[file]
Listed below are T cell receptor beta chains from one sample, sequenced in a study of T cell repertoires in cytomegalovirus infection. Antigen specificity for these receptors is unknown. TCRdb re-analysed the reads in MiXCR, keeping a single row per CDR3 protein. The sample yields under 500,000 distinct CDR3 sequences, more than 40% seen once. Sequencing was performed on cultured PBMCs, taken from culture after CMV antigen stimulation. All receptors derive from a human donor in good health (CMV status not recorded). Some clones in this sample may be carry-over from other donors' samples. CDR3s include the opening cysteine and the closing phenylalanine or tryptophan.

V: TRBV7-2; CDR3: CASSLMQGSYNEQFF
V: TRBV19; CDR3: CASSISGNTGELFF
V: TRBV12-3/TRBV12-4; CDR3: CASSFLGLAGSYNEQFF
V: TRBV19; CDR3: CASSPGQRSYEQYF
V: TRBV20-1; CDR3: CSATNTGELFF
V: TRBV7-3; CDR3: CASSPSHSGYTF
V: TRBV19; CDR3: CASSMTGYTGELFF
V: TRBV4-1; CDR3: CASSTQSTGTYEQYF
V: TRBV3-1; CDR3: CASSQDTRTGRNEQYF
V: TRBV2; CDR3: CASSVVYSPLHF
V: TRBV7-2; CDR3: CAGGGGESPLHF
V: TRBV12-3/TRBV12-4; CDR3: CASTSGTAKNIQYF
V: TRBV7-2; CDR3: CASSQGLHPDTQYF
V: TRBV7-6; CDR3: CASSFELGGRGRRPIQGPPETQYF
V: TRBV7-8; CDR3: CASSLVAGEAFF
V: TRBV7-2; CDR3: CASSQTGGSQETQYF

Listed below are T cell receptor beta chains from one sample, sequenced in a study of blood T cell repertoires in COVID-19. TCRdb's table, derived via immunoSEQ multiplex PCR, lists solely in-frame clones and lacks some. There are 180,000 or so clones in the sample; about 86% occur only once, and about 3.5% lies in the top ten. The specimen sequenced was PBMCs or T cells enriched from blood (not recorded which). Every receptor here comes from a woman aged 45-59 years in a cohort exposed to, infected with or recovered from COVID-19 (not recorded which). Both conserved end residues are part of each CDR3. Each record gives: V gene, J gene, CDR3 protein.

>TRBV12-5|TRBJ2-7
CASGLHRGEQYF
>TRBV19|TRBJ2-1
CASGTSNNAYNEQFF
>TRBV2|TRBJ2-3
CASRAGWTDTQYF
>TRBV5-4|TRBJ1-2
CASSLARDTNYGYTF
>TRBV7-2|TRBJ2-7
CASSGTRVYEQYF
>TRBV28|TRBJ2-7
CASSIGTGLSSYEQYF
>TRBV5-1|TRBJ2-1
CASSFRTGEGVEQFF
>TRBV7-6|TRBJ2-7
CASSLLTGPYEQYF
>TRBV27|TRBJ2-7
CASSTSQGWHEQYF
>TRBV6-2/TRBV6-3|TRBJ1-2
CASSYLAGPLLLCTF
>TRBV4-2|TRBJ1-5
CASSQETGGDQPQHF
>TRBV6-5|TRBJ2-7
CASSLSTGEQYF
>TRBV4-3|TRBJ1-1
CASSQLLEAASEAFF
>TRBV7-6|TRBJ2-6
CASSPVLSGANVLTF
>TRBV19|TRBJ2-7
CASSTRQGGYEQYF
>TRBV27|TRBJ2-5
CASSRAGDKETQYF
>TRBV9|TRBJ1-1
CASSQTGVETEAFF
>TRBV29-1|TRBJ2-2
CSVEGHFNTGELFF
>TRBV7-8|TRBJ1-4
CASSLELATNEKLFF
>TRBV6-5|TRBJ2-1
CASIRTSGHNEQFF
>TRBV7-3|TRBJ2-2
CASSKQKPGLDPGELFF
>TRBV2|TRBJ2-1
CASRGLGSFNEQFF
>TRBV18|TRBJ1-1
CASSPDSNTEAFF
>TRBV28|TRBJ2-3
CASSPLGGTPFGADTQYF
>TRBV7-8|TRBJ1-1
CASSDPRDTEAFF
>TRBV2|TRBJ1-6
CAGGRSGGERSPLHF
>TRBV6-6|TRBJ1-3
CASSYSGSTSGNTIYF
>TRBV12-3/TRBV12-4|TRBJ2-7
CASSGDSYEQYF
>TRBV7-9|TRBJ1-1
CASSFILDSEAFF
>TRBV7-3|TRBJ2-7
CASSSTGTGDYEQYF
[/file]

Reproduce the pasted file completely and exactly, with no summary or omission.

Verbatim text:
Listed below are T cell receptor beta chains from one sample, sequenced in a study of T cell repertoires in cytomegalovirus infection. Antigen specificity for these receptors is unknown. TCRdb re-analysed the reads in MiXCR, keeping a single row per CDR3 protein. The sample yields under 500,000 distinct CDR3 sequences, more than 40% seen once. Sequencing was performed on cultured PBMCs, taken from culture after CMV antigen stimulation. All receptors derive from a human donor in good health (CMV status not recorded). Some clones in this sample may be carry-over from other donors' samples. CDR3s include the opening cysteine and the closing phenylalanine or tryptophan.

V: TRBV7-2; CDR3: CASSLMQGSYNEQFF
V: TRBV19; CDR3: CASSISGNTGELFF
V: TRBV12-3/TRBV12-4; CDR3: CASSFLGLAGSYNEQFF
V: TRBV19; CDR3: CASSPGQRSYEQYF
V: TRBV20-1; CDR3: CSATNTGELFF
V: TRBV7-3; CDR3: CASSPSHSGYTF
V: TRBV19; CDR3: CASSMTGYTGELFF
V: TRBV4-1; CDR3: CASSTQSTGTYEQYF
V: TRBV3-1; CDR3: CASSQDTRTGRNEQYF
V: TRBV2; CDR3: CASSVVYSPLHF
V: TRBV7-2; CDR3: CAGGGGESPLHF
V: TRBV12-3/TRBV12-4; CDR3: CASTSGTAKNIQYF
V: TRBV7-2; CDR3: CASSQGLHPDTQYF
V: TRBV7-6; CDR3: CASSFELGGRGRRPIQGPPETQYF
V: TRBV7-8; CDR3: CASSLVAGEAFF
V: TRBV7-2; CDR3: CASSQTGGSQETQYF

Listed below are T cell receptor beta chains from one sample, sequenced in a study of blood T cell repertoires in COVID-19. TCRdb's table, derived via immunoSEQ multiplex PCR, lists solely in-frame clones and lacks some. There are 180,000 or so clones in the sample; about 86% occur only once, and about 3.5% lies in the top ten. The specimen sequenced was PBMCs or T cells enriched from blood (not recorded which). Every receptor here comes from a woman aged 45-59 years in a cohort exposed to, infected with or recovered from COVID-19 (not recorded which). Both conserved end residues are part of each CDR3. Each record gives: V gene, J gene, CDR3 protein.

>TRBV12-5|TRBJ2-7
CASGLHRGEQYF
>TRBV19|TRBJ2-1
CASGTSNNAYNEQFF
>TRBV2|TRBJ2-3
CASRAGWTDTQYF
>TRBV5-4|TRBJ1-2
CASSLARDTNYGYTF
>TRBV7-2|TRBJ2-7
CASSGTRVYEQYF
>TRBV28|TRBJ2-7
CASSIGTGLSSYEQYF
>TRBV5-1|TRBJ2-1
CASSFRTGEGVEQFF
>TRBV7-6|TRBJ2-7
CASSLLTGPYEQYF
>TRBV27|TRBJ2-7
CASSTSQGWHEQYF
>TRBV6-2/TRBV6-3|TRBJ1-2
CASSYLAGPLLLCTF
>TRBV4-2|TRBJ1-5
CASSQETGGDQPQHF
>TRBV6-5|TRBJ2-7
CASSLSTGEQYF
>TRBV4-3|TRBJ1-1
CASSQLLEAASEAFF
>TRBV7-6|TRBJ2-6
CASSPVLSGANVLTF
>TRBV19|TRBJ2-7
CASSTRQGGYEQYF
>TRBV27|TRBJ2-5
CASSRAGDKETQYF
>TRBV9|TRBJ1-1
CASSQTGVETEAFF
>TRBV29-1|TRBJ2-2
CSVEGHFNTGELFF
>TRBV7-8|TRBJ1-4
CASSLELATNEKLFF
>TRBV6-5|TRBJ2-1
CASIRTSGHNEQFF
>TRBV7-3|TRBJ2-2
CASSKQKPGLDPGELFF
>TRBV2|TRBJ2-1
CASRGLGSFNEQFF
>TRBV18|TRBJ1-1
CASSPDSNTEAFF
>TRBV28|TRBJ2-3
CASSPLGGTPFGADTQYF
>TRBV7-8|TRBJ1-1
CASSDPRDTEAFF
>TRBV2|TRBJ1-6
CAGGRSGGERSPLHF
>TRBV6-6|TRBJ1-3
CASSYSGSTSGNTIYF
>TRBV12-3/TRBV12-4|TRBJ2-7
CASSGDSYEQYF
>TRBV7-9|TRBJ1-1
CASSFILDSEAFF
>TRBV7-3|TRBJ2-7
CASSSTGTGDYEQYF